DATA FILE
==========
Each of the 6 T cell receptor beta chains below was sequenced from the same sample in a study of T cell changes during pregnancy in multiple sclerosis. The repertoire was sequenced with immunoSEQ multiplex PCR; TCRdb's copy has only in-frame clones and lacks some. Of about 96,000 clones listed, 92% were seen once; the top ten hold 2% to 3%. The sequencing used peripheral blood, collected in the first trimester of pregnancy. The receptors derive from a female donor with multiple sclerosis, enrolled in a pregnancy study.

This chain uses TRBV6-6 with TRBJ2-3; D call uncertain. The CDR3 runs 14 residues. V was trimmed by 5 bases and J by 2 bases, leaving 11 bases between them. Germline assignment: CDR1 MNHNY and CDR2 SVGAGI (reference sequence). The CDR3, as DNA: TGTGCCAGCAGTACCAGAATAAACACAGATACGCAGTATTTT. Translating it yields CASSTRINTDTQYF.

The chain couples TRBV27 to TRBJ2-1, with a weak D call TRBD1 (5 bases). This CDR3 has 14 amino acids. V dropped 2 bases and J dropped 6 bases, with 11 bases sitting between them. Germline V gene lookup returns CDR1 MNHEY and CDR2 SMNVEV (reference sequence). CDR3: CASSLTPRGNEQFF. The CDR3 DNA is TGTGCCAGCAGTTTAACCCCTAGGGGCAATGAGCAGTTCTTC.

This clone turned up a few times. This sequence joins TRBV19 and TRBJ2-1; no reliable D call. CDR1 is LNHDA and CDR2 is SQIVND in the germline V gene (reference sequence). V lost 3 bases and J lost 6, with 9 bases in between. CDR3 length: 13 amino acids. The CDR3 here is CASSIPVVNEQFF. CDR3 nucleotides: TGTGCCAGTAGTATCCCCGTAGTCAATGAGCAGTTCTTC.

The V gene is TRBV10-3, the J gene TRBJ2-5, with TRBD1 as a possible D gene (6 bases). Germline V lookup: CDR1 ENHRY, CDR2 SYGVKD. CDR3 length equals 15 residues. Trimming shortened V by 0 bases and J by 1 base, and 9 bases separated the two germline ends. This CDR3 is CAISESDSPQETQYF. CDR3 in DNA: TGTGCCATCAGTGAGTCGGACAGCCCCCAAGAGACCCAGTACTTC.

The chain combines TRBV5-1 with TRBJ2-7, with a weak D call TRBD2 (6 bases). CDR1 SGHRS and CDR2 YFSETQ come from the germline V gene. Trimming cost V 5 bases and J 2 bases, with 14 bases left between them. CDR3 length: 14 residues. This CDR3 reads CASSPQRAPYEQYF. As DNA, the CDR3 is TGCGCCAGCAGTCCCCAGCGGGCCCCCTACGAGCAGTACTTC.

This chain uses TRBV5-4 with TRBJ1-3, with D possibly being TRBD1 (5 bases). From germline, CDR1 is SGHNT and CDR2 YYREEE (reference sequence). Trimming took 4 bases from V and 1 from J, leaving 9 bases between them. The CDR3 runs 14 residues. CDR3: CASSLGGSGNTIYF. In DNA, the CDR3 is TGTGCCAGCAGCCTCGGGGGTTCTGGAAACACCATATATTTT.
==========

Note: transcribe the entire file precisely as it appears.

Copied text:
Each of the 6 T cell receptor beta chains below was sequenced from the same sample in a study of T cell changes during pregnancy in multiple sclerosis. The repertoire was sequenced with immunoSEQ multiplex PCR; TCRdb's copy has only in-frame clones and lacks some. Of about 96,000 clones listed, 92% were seen once; the top ten hold 2% to 3%. The sequencing used peripheral blood, collected in the first trimester of pregnancy. The receptors derive from a female donor with multiple sclerosis, enrolled in a pregnancy study.

This chain uses TRBV6-6 with TRBJ2-3; D call uncertain. The CDR3 runs 14 residues. V was trimmed by 5 bases and J by 2 bases, leaving 11 bases between them. Germline assignment: CDR1 MNHNY and CDR2 SVGAGI (reference sequence). The CDR3, as DNA: TGTGCCAGCAGTACCAGAATAAACACAGATACGCAGTATTTT. Translating it yields CASSTRINTDTQYF.

The chain couples TRBV27 to TRBJ2-1, with a weak D call TRBD1 (5 bases). This CDR3 has 14 amino acids. V dropped 2 bases and J dropped 6 bases, with 11 bases sitting between them. Germline V gene lookup returns CDR1 MNHEY and CDR2 SMNVEV (reference sequence). CDR3: CASSLTPRGNEQFF. The CDR3 DNA is TGTGCCAGCAGTTTAACCCCTAGGGGCAATGAGCAGTTCTTC.

This clone turned up a few times. This sequence joins TRBV19 and TRBJ2-1; no reliable D call. CDR1 is LNHDA and CDR2 is SQIVND in the germline V gene (reference sequence). V lost 3 bases and J lost 6, with 9 bases in between. CDR3 length: 13 amino acids. The CDR3 here is CASSIPVVNEQFF. CDR3 nucleotides: TGTGCCAGTAGTATCCCCGTAGTCAATGAGCAGTTCTTC.

The V gene is TRBV10-3, the J gene TRBJ2-5, with TRBD1 as a possible D gene (6 bases). Germline V lookup: CDR1 ENHRY, CDR2 SYGVKD. CDR3 length equals 15 residues. Trimming shortened V by 0 bases and J by 1 base, and 9 bases separated the two germline ends. This CDR3 is CAISESDSPQETQYF. CDR3 in DNA: TGTGCCATCAGTGAGTCGGACAGCCCCCAAGAGACCCAGTACTTC.

The chain combines TRBV5-1 with TRBJ2-7, with a weak D call TRBD2 (6 bases). CDR1 SGHRS and CDR2 YFSETQ come from the germline V gene. Trimming cost V 5 bases and J 2 bases, with 14 bases left between them. CDR3 length: 14 residues. This CDR3 reads CASSPQRAPYEQYF. As DNA, the CDR3 is TGCGCCAGCAGTCCCCAGCGGGCCCCCTACGAGCAGTACTTC.

This chain uses TRBV5-4 with TRBJ1-3, with D possibly being TRBD1 (5 bases). From germline, CDR1 is SGHNT and CDR2 YYREEE (reference sequence). Trimming took 4 bases from V and 1 from J, leaving 9 bases between them. The CDR3 runs 14 residues. CDR3: CASSLGGSGNTIYF. In DNA, the CDR3 is TGTGCCAGCAGCCTCGGGGGTTCTGGAAACACCATATATTTT.